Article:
CoreLogic is noting a subtle change in rent growth for single-family houses.  Its Single-Family Rental Index (SFRI) has logged a steady increase in those rents since 2010, peaking in February 2016 at a 4.2 percent annual gain.  Since then rents have stabilized, with average year-over-year increases of 2.7 percent.  The last data released was for April and showed a 2.9 percent annual change. The SFRI measures rent changes among single-family homes and condos, using a repeat-rent analysis to measure the same rental properties over time. 

Molly Boesel, writing in the CoreLogic Insights blog, says looking at specific price tiers reveals a more significant change.  Since soon after the recovery began, rent increases have been driven by low-end rentals, those properties where rents are 75 percent or less than a region's median rent.  Those increased 4.2 percent for the year ended in April, while higher priced home rentals, those with rents more that 125 percent of that median, were up 2.7 percent. But rent growth is now accelerating for the higher priced tier, up 1.1, while the low-end increases are slowing; they were 0.2 percentage points lower this April than the year ended in April 2017.



Rent growth remains variable across metro areas. Las Vegas had the highest year-over-year rent growth in April with an increase of 5.9 percent, followed by Phoenix (+5.5 percent) and Orlando (+5.3 percent).  Not surprisingly both Phoenix and Orlando are enjoying strong growth in employment as well with job gains of 2.8 percent and 3.2 percent respectively, well above the national rate of 1.6 percent.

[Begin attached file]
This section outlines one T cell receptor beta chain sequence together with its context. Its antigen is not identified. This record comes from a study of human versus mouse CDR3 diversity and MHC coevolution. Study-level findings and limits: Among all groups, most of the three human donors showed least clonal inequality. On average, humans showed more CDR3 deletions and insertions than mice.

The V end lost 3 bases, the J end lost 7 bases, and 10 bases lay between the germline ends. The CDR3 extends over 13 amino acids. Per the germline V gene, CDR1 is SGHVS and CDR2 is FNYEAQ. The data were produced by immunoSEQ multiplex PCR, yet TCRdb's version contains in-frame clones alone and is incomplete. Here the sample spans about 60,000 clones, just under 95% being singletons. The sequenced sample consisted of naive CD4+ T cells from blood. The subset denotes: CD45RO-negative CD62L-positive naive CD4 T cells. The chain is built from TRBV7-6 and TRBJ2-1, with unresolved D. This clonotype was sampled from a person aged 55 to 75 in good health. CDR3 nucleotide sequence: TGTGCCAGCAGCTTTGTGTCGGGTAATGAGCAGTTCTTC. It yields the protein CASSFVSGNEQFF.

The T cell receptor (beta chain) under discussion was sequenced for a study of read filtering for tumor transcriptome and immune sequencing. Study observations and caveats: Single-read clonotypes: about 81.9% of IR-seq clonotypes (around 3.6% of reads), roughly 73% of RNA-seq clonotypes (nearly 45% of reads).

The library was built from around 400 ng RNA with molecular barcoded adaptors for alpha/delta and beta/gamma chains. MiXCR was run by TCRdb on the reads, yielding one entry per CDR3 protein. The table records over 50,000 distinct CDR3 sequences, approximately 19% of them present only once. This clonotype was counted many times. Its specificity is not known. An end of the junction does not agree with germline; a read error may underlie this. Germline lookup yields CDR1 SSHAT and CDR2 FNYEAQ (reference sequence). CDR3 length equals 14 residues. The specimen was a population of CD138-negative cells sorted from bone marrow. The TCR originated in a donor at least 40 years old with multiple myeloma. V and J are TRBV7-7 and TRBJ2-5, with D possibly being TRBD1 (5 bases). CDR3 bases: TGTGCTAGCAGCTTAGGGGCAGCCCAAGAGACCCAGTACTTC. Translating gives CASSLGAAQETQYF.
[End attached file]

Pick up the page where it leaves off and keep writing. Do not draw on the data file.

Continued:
A less positive reason than strong employment is driving rents elsewhere such as in Houston and Miami.  Both were hit by hurricanes last year and left with tighter rental supplies.  Consequently, Houston saw an annual increase of 4.1 percent and Miami rents were up 2.1 percent. Prior to last year's late-summer storm damage rents had been declining in both areas.  Honolulu was the only metro among the 20 where the rent index was down, losing 0.3 percent year-over-year.